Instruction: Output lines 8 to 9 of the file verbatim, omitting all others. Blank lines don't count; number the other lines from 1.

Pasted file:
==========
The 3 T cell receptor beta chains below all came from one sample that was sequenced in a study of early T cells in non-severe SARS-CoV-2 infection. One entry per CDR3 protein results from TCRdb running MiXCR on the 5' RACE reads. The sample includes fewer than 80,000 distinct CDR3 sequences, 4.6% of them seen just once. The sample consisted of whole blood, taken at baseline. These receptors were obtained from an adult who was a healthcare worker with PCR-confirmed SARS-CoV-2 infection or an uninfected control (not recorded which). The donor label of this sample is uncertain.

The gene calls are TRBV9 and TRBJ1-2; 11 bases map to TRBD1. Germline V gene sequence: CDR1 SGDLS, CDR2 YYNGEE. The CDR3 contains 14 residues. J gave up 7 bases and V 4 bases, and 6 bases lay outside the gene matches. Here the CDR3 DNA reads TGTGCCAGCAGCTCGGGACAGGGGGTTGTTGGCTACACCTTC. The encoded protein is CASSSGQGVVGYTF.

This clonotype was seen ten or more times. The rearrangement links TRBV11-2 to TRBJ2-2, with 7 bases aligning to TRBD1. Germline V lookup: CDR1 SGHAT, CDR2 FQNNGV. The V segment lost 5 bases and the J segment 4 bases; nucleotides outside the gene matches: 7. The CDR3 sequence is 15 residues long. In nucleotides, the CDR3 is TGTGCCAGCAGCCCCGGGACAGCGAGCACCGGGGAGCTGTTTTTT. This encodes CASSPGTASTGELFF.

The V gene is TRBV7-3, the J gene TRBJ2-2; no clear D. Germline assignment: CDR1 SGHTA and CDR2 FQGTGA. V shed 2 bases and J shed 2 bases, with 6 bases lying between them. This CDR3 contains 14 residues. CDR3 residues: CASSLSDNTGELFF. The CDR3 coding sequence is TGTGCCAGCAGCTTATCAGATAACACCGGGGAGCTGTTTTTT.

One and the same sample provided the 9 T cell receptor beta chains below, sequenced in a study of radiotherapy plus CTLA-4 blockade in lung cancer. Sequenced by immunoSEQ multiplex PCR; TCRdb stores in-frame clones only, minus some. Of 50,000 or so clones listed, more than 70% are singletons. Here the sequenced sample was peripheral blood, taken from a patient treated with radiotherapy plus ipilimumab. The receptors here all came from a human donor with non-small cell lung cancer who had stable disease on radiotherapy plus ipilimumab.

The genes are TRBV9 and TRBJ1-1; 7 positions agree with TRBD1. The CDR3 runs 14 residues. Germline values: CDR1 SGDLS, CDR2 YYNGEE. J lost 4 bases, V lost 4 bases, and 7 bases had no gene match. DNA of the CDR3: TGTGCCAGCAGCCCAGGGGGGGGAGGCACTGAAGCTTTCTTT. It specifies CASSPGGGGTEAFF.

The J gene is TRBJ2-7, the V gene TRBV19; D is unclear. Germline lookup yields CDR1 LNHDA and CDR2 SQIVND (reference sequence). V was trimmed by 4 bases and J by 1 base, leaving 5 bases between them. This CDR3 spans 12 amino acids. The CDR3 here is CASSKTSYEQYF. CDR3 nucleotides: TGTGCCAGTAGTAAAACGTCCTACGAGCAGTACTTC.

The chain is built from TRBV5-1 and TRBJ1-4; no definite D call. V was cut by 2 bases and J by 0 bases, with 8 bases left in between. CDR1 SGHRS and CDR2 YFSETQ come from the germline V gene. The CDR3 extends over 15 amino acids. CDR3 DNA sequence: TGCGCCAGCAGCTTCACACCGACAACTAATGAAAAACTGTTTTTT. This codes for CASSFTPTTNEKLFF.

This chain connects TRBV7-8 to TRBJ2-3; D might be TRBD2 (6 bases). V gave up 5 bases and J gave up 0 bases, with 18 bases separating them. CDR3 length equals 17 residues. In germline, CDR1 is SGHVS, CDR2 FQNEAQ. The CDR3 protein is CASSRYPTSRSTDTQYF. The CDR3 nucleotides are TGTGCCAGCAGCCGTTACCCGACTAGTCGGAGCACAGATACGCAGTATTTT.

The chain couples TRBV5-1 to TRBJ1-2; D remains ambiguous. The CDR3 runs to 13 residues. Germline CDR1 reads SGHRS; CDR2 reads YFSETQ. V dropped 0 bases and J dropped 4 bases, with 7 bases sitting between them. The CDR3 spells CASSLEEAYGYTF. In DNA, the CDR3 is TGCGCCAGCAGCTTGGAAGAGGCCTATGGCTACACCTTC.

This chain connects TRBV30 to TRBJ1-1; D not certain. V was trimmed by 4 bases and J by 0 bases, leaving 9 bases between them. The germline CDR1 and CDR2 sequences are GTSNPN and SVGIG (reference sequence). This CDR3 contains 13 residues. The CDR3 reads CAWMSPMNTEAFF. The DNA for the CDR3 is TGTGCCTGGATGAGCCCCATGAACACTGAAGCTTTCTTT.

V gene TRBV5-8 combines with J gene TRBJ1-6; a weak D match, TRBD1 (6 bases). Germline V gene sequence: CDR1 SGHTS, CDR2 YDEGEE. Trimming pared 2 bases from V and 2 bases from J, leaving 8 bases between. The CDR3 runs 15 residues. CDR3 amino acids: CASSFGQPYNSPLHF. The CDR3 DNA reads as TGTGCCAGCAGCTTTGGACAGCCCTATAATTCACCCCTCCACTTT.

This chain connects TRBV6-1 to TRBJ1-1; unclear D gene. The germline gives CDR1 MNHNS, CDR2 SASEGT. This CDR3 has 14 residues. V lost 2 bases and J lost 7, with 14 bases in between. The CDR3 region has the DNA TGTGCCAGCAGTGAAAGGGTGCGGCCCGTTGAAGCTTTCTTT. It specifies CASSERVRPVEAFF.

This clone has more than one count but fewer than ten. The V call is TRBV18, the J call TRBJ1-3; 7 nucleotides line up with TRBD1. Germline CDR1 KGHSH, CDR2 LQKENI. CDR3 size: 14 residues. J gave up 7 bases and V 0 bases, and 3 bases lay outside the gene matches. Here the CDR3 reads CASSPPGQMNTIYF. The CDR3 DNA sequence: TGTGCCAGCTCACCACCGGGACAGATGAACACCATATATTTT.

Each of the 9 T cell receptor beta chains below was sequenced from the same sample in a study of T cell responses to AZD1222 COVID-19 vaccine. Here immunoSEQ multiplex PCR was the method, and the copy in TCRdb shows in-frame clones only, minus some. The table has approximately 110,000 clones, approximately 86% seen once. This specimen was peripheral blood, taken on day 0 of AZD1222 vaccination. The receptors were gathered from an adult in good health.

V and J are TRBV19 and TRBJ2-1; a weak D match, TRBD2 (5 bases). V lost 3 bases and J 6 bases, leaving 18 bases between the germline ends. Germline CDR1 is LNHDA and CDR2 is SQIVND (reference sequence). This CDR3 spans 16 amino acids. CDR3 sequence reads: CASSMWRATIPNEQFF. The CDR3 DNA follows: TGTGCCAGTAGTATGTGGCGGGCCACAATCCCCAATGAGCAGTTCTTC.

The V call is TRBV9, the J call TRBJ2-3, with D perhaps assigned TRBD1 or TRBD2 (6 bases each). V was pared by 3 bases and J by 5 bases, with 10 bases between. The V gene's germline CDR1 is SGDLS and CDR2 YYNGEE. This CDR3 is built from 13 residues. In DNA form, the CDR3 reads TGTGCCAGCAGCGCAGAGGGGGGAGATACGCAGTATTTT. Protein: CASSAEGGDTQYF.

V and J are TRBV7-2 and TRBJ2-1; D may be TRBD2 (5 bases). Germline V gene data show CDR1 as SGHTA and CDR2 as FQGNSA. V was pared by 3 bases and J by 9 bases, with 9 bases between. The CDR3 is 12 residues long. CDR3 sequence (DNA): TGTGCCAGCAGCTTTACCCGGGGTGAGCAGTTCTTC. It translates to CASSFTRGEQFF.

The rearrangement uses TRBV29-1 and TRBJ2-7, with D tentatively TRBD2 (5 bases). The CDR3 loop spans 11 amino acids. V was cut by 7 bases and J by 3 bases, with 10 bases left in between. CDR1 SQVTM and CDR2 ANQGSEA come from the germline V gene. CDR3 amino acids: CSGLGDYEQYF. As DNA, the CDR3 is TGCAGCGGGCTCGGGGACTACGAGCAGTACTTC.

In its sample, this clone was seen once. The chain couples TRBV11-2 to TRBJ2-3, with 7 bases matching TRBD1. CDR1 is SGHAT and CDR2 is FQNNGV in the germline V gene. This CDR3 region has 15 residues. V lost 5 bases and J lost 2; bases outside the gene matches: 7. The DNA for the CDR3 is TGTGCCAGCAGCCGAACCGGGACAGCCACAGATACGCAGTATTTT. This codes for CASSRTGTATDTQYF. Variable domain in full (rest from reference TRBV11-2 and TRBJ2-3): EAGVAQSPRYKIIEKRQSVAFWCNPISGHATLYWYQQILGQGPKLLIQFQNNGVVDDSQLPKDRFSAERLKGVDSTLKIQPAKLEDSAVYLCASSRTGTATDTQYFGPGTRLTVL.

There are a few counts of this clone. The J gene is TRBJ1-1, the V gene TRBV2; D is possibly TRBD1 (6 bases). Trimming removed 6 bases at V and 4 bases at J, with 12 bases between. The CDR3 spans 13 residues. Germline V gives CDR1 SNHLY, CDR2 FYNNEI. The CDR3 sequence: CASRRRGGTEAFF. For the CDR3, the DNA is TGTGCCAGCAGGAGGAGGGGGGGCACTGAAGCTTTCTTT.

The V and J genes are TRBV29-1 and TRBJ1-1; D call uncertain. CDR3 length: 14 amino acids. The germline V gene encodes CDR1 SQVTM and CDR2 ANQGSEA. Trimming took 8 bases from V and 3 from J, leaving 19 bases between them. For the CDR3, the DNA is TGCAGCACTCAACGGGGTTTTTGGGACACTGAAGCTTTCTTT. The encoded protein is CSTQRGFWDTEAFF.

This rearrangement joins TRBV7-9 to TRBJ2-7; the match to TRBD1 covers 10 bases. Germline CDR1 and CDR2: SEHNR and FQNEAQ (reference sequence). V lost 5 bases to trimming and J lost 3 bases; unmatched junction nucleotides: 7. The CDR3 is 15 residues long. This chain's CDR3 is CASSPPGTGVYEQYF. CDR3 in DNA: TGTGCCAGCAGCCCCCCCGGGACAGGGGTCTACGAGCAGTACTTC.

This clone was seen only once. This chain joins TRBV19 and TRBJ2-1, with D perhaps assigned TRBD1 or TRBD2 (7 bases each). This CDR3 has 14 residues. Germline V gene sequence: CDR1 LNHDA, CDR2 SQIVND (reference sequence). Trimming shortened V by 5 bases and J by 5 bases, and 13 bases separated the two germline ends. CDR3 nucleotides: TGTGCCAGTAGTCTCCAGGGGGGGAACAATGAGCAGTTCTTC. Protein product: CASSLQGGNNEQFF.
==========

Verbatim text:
The chain is built from TRBV5-1 and TRBJ1-4; no definite D call. V was cut by 2 bases and J by 0 bases, with 8 bases left in between. CDR1 SGHRS and CDR2 YFSETQ come from the germline V gene. The CDR3 extends over 15 amino acids. CDR3 DNA sequence: TGCGCCAGCAGCTTCACACCGACAACTAATGAAAAACTGTTTTTT. This codes for CASSFTPTTNEKLFF.

This chain connects TRBV7-8 to TRBJ2-3; D might be TRBD2 (6 bases). V gave up 5 bases and J gave up 0 bases, with 18 bases separating them. CDR3 length equals 17 residues. In germline, CDR1 is SGHVS, CDR2 FQNEAQ. The CDR3 protein is CASSRYPTSRSTDTQYF. The CDR3 nucleotides are TGTGCCAGCAGCCGTTACCCGACTAGTCGGAGCACAGATACGCAGTATTTT.